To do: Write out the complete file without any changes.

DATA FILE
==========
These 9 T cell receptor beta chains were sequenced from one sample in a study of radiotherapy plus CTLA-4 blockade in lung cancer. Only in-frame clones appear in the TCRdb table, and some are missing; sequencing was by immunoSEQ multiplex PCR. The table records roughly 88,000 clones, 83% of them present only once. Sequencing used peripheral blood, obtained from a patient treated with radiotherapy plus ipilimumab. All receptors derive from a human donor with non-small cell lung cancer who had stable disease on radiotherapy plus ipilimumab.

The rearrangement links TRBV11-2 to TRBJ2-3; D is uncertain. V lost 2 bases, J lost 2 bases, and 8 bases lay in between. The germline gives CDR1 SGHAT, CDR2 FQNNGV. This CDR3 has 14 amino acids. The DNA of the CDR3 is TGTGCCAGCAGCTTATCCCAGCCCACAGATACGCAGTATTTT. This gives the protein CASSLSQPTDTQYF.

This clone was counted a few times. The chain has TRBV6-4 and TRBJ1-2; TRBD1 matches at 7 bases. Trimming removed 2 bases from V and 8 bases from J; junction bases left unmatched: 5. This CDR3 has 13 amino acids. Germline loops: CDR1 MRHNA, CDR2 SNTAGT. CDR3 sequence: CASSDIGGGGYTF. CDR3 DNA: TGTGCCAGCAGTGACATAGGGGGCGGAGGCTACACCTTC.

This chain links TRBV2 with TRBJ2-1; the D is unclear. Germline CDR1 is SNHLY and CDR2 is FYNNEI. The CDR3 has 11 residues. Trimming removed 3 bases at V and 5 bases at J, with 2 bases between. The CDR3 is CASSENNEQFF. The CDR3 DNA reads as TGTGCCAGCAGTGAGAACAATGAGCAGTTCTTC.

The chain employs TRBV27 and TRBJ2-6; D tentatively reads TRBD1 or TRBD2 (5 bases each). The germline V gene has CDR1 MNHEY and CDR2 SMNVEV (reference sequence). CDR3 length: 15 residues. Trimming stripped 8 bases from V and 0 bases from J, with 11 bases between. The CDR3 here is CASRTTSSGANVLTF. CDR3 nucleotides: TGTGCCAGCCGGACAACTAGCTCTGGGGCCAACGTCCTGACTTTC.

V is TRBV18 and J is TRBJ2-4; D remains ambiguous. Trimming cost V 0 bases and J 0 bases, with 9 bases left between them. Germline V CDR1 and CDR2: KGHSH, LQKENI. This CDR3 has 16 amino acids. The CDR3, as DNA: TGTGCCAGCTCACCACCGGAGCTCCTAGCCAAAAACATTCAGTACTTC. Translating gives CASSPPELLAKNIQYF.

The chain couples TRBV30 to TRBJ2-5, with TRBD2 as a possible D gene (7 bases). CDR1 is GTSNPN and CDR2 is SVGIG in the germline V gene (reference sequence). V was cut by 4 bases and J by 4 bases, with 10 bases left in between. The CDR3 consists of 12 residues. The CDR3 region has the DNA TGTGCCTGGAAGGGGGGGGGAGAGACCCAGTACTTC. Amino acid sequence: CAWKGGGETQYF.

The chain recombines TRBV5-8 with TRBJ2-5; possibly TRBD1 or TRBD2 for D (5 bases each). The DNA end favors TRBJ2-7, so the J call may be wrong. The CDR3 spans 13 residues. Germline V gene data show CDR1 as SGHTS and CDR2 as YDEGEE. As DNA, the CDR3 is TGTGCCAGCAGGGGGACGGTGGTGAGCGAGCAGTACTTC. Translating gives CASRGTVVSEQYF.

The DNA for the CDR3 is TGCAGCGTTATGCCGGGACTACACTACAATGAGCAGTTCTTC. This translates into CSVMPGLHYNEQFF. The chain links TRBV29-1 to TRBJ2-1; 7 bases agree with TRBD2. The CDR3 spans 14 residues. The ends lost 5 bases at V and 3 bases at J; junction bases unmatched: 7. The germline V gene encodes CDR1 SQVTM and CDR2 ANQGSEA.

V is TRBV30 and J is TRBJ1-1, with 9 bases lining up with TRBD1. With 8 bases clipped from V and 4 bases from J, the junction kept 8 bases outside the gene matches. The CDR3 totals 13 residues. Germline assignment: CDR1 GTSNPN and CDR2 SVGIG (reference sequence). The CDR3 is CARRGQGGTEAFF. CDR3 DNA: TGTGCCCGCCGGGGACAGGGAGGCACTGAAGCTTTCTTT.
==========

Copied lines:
These 9 T cell receptor beta chains were sequenced from one sample in a study of radiotherapy plus CTLA-4 blockade in lung cancer. Only in-frame clones appear in the TCRdb table, and some are missing; sequencing was by immunoSEQ multiplex PCR. The table records roughly 88,000 clones, 83% of them present only once. Sequencing used peripheral blood, obtained from a patient treated with radiotherapy plus ipilimumab. All receptors derive from a human donor with non-small cell lung cancer who had stable disease on radiotherapy plus ipilimumab.

The rearrangement links TRBV11-2 to TRBJ2-3; D is uncertain. V lost 2 bases, J lost 2 bases, and 8 bases lay in between. The germline gives CDR1 SGHAT, CDR2 FQNNGV. This CDR3 has 14 amino acids. The DNA of the CDR3 is TGTGCCAGCAGCTTATCCCAGCCCACAGATACGCAGTATTTT. This gives the protein CASSLSQPTDTQYF.

This clone was counted a few times. The chain has TRBV6-4 and TRBJ1-2; TRBD1 matches at 7 bases. Trimming removed 2 bases from V and 8 bases from J; junction bases left unmatched: 5. This CDR3 has 13 amino acids. Germline loops: CDR1 MRHNA, CDR2 SNTAGT. CDR3 sequence: CASSDIGGGGYTF. CDR3 DNA: TGTGCCAGCAGTGACATAGGGGGCGGAGGCTACACCTTC.

This chain links TRBV2 with TRBJ2-1; the D is unclear. Germline CDR1 is SNHLY and CDR2 is FYNNEI. The CDR3 has 11 residues. Trimming removed 3 bases at V and 5 bases at J, with 2 bases between. The CDR3 is CASSENNEQFF. The CDR3 DNA reads as TGTGCCAGCAGTGAGAACAATGAGCAGTTCTTC.

The chain employs TRBV27 and TRBJ2-6; D tentatively reads TRBD1 or TRBD2 (5 bases each). The germline V gene has CDR1 MNHEY and CDR2 SMNVEV (reference sequence). CDR3 length: 15 residues. Trimming stripped 8 bases from V and 0 bases from J, with 11 bases between. The CDR3 here is CASRTTSSGANVLTF. CDR3 nucleotides: TGTGCCAGCCGGACAACTAGCTCTGGGGCCAACGTCCTGACTTTC.

V is TRBV18 and J is TRBJ2-4; D remains ambiguous. Trimming cost V 0 bases and J 0 bases, with 9 bases left between them. Germline V CDR1 and CDR2: KGHSH, LQKENI. This CDR3 has 16 amino acids. The CDR3, as DNA: TGTGCCAGCTCACCACCGGAGCTCCTAGCCAAAAACATTCAGTACTTC. Translating gives CASSPPELLAKNIQYF.

The chain couples TRBV30 to TRBJ2-5, with TRBD2 as a possible D gene (7 bases). CDR1 is GTSNPN and CDR2 is SVGIG in the germline V gene (reference sequence). V was cut by 4 bases and J by 4 bases, with 10 bases left in between. The CDR3 consists of 12 residues. The CDR3 region has the DNA TGTGCCTGGAAGGGGGGGGGAGAGACCCAGTACTTC. Amino acid sequence: CAWKGGGETQYF.

The chain recombines TRBV5-8 with TRBJ2-5; possibly TRBD1 or TRBD2 for D (5 bases each). The DNA end favors TRBJ2-7, so the J call may be wrong. The CDR3 spans 13 residues. Germline V gene data show CDR1 as SGHTS and CDR2 as YDEGEE. As DNA, the CDR3 is TGTGCCAGCAGGGGGACGGTGGTGAGCGAGCAGTACTTC. Translating gives CASRGTVVSEQYF.

The DNA for the CDR3 is TGCAGCGTTATGCCGGGACTACACTACAATGAGCAGTTCTTC. This translates into CSVMPGLHYNEQFF. The chain links TRBV29-1 to TRBJ2-1; 7 bases agree with TRBD2. The CDR3 spans 14 residues. The ends lost 5 bases at V and 3 bases at J; junction bases unmatched: 7. The germline V gene encodes CDR1 SQVTM and CDR2 ANQGSEA.

V is TRBV30 and J is TRBJ1-1, with 9 bases lining up with TRBD1. With 8 bases clipped from V and 4 bases from J, the junction kept 8 bases outside the gene matches. The CDR3 totals 13 residues. Germline assignment: CDR1 GTSNPN and CDR2 SVGIG (reference sequence). The CDR3 is CARRGQGGTEAFF. CDR3 DNA: TGTGCCCGCCGGGGACAGGGAGGCACTGAAGCTTTCTTT.